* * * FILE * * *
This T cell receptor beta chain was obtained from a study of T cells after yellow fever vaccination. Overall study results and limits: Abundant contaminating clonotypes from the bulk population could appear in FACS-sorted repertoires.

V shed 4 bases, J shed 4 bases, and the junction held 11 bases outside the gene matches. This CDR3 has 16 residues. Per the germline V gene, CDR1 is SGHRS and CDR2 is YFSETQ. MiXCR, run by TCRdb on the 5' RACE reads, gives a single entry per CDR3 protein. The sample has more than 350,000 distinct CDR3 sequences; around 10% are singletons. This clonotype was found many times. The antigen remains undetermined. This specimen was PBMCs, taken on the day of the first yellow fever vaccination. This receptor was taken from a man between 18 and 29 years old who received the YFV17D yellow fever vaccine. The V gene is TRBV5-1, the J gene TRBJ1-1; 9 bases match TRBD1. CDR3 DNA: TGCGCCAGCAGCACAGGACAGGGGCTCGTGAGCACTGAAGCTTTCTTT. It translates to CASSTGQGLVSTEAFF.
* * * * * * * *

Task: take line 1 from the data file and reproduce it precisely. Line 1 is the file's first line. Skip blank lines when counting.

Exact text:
This T cell receptor beta chain was obtained from a study of T cells after yellow fever vaccination. Overall study results and limits: Abundant contaminating clonotypes from the bulk population could appear in FACS-sorted repertoires.